Having the same UPDATE statement being called 3292 times explains why there are locks on tables and rows which ultimately leads to the Database Lock Exception
Having the same UPDATE statement being called 3292 times explains why there are locks on tables and rows which ultimately leads to the Database Lock Exception

It’s Not the Database – It’s the App

Analyzing database activities from the database alone wouldn’t show that problem because the individual executions of these statements are actually fast. Knowing that they come from a single end user interaction moves the hotspot back to the application. That’s where the real problem is. The solution is to reduce the number of SELECT and UPDATE statements executed whether it is through optimizing the SQL or caching data is up to the development team.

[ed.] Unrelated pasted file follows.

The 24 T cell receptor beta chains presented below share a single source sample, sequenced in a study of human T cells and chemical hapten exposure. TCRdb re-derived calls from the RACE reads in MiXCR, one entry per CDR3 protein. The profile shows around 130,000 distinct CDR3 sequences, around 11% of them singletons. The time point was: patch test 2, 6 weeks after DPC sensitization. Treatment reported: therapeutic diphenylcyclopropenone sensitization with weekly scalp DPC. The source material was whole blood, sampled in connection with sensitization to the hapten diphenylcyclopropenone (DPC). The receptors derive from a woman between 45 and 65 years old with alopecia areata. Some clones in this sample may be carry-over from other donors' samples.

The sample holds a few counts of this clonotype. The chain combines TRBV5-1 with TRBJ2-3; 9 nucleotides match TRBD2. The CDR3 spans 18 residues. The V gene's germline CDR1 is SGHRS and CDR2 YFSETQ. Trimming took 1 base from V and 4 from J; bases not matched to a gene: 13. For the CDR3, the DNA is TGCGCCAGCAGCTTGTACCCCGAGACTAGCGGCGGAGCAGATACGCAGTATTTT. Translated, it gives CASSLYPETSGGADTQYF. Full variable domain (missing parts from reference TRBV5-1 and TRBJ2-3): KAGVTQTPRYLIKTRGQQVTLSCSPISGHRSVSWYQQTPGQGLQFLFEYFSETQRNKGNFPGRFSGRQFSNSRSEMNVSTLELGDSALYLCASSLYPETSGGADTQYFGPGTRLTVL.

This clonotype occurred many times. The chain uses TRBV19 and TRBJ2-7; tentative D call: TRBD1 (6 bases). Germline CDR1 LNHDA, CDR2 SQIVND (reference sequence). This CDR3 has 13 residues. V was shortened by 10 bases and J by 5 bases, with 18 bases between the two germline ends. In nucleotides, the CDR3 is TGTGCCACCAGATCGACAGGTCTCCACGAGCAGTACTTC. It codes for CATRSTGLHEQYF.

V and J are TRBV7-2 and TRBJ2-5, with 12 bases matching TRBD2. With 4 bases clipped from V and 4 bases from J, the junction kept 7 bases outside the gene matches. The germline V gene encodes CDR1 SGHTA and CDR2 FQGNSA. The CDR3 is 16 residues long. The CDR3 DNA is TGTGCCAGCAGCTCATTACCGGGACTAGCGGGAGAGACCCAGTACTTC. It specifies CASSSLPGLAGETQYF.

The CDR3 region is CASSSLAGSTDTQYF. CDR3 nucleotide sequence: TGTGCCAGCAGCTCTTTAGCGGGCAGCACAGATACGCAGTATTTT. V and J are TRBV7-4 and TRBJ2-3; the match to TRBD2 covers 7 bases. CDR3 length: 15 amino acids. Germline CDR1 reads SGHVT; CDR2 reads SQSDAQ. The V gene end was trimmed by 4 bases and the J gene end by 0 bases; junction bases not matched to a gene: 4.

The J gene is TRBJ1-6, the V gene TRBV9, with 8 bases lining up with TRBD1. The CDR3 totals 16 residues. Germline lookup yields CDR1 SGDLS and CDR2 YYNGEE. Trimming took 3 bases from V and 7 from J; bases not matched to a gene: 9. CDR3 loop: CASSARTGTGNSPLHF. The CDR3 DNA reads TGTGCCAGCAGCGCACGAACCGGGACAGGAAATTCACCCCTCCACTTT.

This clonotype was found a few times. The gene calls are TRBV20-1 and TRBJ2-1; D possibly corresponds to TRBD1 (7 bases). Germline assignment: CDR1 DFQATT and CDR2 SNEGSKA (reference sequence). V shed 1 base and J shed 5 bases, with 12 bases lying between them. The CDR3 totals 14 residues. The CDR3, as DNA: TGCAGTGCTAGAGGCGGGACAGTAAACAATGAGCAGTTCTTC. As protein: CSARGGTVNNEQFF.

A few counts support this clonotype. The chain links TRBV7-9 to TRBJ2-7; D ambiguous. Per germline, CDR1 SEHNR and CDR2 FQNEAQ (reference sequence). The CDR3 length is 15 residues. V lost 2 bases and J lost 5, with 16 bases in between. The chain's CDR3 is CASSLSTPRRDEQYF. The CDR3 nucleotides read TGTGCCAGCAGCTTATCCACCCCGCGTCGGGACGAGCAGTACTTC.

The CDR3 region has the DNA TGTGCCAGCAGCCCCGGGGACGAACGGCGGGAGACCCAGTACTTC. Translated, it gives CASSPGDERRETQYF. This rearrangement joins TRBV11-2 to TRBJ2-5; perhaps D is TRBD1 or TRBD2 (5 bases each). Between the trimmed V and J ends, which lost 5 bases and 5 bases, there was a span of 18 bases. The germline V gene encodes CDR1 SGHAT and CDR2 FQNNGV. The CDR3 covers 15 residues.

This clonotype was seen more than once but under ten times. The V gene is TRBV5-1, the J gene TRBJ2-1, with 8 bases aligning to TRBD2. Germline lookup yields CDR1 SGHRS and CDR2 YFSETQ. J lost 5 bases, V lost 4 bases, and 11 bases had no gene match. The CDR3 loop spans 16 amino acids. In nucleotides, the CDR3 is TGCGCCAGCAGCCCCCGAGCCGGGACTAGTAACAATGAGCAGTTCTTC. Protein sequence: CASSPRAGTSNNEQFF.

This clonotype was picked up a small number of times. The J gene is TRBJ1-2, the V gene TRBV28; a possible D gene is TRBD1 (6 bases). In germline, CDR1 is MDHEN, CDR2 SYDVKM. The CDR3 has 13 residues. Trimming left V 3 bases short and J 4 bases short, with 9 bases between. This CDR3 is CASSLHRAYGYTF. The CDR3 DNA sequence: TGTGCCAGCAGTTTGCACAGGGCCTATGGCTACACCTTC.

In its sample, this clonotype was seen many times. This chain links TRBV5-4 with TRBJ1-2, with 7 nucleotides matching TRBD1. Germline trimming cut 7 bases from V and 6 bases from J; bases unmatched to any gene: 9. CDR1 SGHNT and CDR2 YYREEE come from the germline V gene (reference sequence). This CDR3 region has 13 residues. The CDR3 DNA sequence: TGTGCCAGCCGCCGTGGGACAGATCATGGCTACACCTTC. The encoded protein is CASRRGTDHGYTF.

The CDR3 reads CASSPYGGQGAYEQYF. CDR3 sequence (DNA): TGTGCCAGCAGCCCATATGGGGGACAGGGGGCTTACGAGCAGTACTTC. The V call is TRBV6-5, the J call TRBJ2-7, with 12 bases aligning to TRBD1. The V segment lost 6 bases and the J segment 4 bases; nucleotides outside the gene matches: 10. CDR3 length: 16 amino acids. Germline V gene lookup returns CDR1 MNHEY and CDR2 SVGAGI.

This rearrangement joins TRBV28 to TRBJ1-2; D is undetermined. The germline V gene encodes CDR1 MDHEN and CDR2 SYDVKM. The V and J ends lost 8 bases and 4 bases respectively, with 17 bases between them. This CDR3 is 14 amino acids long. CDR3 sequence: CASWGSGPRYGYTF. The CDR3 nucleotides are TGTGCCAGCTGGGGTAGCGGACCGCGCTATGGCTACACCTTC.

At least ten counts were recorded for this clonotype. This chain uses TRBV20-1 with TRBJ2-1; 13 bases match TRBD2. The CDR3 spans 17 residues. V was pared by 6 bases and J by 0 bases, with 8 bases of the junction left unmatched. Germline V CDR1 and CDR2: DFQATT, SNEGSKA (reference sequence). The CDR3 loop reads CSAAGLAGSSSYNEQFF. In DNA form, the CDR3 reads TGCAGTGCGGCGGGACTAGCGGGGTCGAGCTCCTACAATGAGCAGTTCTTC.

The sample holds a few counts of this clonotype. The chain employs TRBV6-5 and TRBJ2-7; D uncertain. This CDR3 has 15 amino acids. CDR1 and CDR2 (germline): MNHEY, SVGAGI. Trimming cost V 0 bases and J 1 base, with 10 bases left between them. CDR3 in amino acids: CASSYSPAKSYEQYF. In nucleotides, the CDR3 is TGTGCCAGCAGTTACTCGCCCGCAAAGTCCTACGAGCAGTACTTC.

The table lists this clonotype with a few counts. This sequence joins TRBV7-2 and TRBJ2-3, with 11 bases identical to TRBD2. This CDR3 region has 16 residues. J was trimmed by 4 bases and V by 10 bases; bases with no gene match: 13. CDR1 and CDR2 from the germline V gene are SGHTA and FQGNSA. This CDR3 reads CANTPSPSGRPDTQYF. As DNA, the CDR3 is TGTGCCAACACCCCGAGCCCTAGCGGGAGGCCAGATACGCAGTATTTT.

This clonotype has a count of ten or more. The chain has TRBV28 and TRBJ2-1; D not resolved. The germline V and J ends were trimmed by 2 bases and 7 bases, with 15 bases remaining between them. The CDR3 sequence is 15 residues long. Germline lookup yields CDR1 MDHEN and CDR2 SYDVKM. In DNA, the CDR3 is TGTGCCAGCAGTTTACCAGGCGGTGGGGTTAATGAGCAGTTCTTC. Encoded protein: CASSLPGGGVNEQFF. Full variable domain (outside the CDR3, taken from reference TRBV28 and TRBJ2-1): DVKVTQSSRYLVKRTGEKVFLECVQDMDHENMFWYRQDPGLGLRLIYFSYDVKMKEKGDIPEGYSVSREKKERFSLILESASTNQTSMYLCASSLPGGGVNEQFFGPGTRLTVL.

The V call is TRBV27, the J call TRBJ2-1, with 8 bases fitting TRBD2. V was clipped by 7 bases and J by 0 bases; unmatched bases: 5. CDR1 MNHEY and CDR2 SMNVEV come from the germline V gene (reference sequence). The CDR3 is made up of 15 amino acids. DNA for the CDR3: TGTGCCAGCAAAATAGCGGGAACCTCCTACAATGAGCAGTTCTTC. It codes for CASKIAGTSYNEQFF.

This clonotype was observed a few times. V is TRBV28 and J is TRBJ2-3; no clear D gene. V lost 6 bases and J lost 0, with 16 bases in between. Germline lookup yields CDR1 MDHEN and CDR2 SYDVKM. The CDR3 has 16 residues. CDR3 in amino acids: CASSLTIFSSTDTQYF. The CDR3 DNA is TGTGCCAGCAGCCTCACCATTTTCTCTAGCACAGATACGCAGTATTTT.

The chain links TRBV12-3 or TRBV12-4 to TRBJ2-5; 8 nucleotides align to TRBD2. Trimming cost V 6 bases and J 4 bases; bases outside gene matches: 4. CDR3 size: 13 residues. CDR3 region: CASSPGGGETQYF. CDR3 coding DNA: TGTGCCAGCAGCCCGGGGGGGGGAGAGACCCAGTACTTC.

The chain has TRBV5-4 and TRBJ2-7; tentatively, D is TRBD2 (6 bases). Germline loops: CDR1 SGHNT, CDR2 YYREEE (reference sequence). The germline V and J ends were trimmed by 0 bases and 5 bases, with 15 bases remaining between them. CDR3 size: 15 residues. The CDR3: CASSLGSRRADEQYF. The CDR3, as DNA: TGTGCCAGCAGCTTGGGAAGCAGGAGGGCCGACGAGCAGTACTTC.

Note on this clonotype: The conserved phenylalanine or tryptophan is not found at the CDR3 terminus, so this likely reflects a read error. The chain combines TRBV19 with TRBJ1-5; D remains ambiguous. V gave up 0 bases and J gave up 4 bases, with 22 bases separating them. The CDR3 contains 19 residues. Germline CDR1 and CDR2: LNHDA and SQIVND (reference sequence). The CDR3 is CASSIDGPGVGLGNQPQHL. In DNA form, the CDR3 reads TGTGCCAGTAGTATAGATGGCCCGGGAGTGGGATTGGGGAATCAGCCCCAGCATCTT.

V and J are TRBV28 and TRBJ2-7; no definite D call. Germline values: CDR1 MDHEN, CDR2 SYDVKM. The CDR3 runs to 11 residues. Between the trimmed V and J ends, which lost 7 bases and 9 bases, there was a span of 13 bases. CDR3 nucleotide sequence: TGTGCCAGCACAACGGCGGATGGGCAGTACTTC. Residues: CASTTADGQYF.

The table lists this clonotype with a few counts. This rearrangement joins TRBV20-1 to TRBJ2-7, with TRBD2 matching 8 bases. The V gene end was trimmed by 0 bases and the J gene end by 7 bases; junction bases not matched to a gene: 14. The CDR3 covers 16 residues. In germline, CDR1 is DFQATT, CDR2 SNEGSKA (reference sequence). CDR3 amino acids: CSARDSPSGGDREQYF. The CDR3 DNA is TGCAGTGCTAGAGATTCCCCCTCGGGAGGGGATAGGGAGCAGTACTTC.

Step 4: Analyzing Load Balancer Behavior

Now that we know these requests spend a lot of time in executing database queries it also explains the very long execution time. What we don’t yet know is why we see two outgoing requests from IHS (which acts as a Load Balancer) for one incoming request. A closer look at the timeline of this request shows exactly what happens when:

  • The Load Balancer (IHS) forwards the request to server 01
  • After 60 seconds it assumes the request is gone and re-execute it to server 02
  • After 120 seconds IHS returns an HTTP 500 error to the end user
  • After 199s and 282s these two requests actually come back successfully
Load Balancer sending the same request against both frontend application servers
Load Balancer sending the same request against both frontend application servers
The timeline better visualizes that the load balancer has a 60s timeout and eventually returns HTTP 500 after two allegedly failed attempts